I Spit Out My Coffee When I Read Cory Booker’s Op-Ed: Nine Theories That Explain His Change of Heart.

I gasped as I opened the op-ed section of the New York Times this morning and read Senator Cory Booker’s column repudiating his regressive stance on public charter schools. Until he entered the Democratic presidential nominating contest Booker was one of the nation’s most eloquent supporters for school choice, with his hometown of Newark the proofpoint for the impact of a high-quality charter sector on a struggling school system. But when he entered the primary …

Education Law Center’s Footprint Shrinks as It Ignores the Needs of Charter School Students.

Ah, Education Law Center. Some things never change. The organization, largely funded by NJEA, is back in court demanding money for construction for an obsolete list of 31 “Abbott” school districts that were once impoverished. Some of them still are, like Newark and Camden and Trenton. Some of them never were, like Burlington City and Pemberton. And some were once poor but now boast multi-million dollar luxury co-ops, like Hoboken and Jersey City.  But here’s …

New Report From the National Center for Special Education in Charter Schools: How Does Enrollment of Students with Disabilities Vary Between the Sectors?

The National Center for Special Education in Charter Schools (NCSECS), a non-profit started in 2013 to address the challenges associated of providing high-quality access and supports to students with disabilities enrolled in charters, has a new report that went live this morning. “Key Trends in Special Education in Charter Schools: A Secondary Analysis of the Civil Rights Data Collection” examines the last five years for trends on enrollment, discipline, inclusion, and placement with a particular focus …

Spare Me The Tulips: Fragile X Syndrome, A New Drug Trial, and A Few Reflections

It’s hard work being a parent. In a family like mine that values intellectual pursuits, I think it’s that much harder when your child has cognitive deficits. I confess that even now, 24 years after my son’s birth and 22 years after his diagnosis of Fragile X Syndrome, I still, on occasion, find myself indulging in fantasies that my son is magically rendered neuro-typical like his three siblings.  I know that’s not very “woke” of …

If Murphy and Repollet Were Really “Progressive,” They’d Care About the Prospects of Students in Districts Like Newark.

Two weeks ago New Jersey’s NAEP scores came out and they weren’t pretty. These national tests, often referred to as the “gold standard” and “The Nation’s Report Card,” showed that our fourth-graders’ reading proficiency dropped more than any other state in the country, that eighth-graders saw significant declines as well, and that we’ve made no progress in closing achievement gaps. At about the same time as the NAEP score release, Chalkbeat reported that Education Law …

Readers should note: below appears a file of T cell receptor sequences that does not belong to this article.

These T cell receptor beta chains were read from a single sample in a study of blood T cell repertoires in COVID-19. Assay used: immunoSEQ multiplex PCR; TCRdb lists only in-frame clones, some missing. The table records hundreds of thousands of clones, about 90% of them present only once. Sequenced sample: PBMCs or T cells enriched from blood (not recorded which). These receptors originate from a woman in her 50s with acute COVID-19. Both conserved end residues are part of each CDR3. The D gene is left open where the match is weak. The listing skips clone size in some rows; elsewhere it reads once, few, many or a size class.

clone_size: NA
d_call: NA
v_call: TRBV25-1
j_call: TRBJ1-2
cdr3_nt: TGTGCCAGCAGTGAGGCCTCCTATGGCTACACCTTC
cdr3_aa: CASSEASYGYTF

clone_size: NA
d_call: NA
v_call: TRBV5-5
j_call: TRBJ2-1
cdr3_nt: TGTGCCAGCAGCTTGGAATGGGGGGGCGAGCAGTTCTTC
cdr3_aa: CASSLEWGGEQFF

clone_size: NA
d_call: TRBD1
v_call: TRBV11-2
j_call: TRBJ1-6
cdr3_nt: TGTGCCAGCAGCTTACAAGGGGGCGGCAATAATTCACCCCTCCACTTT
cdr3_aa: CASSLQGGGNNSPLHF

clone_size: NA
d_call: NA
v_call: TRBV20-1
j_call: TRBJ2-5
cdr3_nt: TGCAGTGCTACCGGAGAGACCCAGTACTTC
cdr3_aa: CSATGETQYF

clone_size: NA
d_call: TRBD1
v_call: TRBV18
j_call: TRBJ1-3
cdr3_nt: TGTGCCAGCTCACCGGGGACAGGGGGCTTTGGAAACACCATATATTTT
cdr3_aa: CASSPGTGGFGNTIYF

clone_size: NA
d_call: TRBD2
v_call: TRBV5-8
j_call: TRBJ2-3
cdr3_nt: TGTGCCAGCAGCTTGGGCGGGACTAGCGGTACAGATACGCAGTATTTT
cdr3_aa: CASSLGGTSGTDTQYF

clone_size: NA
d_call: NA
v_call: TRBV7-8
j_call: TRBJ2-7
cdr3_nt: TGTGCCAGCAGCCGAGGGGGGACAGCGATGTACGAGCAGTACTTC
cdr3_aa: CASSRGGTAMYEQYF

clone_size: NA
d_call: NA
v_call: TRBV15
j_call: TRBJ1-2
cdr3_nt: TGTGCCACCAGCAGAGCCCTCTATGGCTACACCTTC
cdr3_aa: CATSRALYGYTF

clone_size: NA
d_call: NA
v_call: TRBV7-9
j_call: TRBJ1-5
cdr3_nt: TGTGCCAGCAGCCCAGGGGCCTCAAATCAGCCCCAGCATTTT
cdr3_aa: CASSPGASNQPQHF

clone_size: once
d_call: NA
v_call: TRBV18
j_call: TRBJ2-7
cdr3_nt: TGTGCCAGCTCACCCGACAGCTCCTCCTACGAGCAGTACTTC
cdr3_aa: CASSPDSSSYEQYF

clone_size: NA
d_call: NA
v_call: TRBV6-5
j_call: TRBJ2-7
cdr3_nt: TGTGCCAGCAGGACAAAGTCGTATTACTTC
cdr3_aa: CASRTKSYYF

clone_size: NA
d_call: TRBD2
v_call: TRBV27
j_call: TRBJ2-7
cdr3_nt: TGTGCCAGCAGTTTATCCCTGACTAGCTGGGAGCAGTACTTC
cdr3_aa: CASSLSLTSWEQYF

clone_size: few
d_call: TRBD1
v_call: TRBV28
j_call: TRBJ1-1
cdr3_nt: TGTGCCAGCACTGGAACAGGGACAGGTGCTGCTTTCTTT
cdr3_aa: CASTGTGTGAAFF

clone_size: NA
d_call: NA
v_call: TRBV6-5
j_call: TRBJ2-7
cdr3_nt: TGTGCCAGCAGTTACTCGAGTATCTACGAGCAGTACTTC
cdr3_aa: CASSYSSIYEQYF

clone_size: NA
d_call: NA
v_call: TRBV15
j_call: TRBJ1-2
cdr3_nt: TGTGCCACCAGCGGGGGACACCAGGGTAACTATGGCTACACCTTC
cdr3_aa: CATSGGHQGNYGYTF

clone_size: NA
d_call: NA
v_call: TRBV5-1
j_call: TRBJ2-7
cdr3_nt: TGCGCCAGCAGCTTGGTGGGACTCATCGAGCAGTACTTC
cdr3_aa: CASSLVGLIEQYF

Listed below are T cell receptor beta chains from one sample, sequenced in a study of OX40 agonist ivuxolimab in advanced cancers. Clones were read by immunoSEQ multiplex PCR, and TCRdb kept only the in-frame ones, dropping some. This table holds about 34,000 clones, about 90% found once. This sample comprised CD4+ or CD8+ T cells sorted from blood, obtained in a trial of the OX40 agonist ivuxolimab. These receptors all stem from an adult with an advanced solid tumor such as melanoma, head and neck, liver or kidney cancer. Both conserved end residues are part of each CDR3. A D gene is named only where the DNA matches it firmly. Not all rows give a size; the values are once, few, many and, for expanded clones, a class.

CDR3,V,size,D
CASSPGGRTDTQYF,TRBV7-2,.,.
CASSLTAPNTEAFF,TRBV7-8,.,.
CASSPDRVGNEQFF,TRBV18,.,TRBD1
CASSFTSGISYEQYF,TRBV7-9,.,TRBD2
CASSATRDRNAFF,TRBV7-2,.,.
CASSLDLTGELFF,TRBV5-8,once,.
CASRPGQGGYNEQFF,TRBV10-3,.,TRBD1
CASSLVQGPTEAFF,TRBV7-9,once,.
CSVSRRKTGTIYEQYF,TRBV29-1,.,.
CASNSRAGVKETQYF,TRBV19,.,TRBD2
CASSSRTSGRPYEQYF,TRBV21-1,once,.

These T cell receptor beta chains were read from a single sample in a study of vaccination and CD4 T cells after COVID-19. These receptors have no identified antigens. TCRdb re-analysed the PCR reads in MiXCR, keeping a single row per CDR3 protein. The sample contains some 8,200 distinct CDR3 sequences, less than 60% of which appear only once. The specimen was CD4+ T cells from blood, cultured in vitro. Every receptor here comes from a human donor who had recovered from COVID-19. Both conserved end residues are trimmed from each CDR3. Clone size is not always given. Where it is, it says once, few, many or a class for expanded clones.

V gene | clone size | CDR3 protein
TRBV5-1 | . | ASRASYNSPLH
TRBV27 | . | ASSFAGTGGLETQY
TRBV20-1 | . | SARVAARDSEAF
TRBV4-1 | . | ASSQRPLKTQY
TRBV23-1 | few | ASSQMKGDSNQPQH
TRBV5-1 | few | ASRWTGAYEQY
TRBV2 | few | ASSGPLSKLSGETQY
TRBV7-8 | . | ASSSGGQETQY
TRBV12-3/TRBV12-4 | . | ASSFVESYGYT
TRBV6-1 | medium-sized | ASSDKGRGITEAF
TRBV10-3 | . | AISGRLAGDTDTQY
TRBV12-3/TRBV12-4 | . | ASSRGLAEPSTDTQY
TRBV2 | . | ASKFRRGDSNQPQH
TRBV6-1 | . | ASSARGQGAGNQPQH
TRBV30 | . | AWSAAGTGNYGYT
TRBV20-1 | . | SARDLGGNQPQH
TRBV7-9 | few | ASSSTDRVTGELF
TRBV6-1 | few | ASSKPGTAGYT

The Annual NJEA Convention, Starting Today, Is SO Old-School. What If We Did Things Differently?

Today New Jersey parents woke up to their annual smack in the face: All public schools are closed today and tomorrow, the first Thursday and Friday in November, so that NJEA can host its convention in Atlantic City. That’s on top of school closures on Monday for Veteran’s Day, making this a delightful five-day weekend. That’s on top of student conferences, which some NJ schools hold in November, closing schools for several consecutive half-days. That’s …

Get Ready, New Jersey: If Shennell Has Her Way, Newark Will #CloseTheGap!

Yesterday I chatted with the Shennell McCloud, Newark’s indefatigable activist for educational equity and  parent empowerment. As Executive Director of Project Ready, she has already achieved the non-profit’s first goal of registering 1,000+ Newarkers to vote by mail, as well as hosted the annual New Jersey Parent Summit. Now Project Ready is embarking on an even more ambitious endeavor called #CloseTheGap Campaign, which kicked off yesterday, Election Day, by celebrating local advocacy. Shennell’s long-term goal …

Murphy Just Announced That He’s Replicating An Education Initiative That Failed in New York City.

Gov. Phil Murphy just announced a statewide “Computer Science for All” plan that allocates  $2 million in state grants “to help schools establish advanced, high-quality computer science programs.” According to the Governor’s Office, the plan includes five “key goals,” including adopting “rigorous computer science standards” K-12; delivering professional development for teachers; establishing alternative pathways to increase the number of computer science teachers; “leverag[ing] partnerships” with families, educators, and school boards; and “establishing a data-driven decision-making …

At KIPP Seek Academy in Newark, It’s A Different Kind of Halloween!

 Today’s no ordinary day at KIPP Seek Academy in Newark. Instead of the traditional Halloween parades, students there are attending school today dressed in outfits that represent their hopes and dreams for the future. Oh, there is a parade, but instead of ghosts and Spiderman, students will dress as doctors, teachers, computer programmers, police officers, and even Supreme Court Justice Sonia Sotomayor and astronaut Mae Jemison! After the parade, Seek students will participate in a …

For Teachers Looking For An Alternative to Traditional Education Associations, Here’s a Real Find.

Last week I had the pleasure of interviewing Liz Parlett Butcher, New Jersey’s Regional Membership Director of the Association of American Educators. Liz was born and raised in Atlantic County, where she lives with her husband and four children, two of whom have special needs. Where appropriate I’ve added links.  Laura: Liz, I confess that I don’t know much about the Association of American Educators (AAE). Can you fill me in? Liz: Of course. AAE …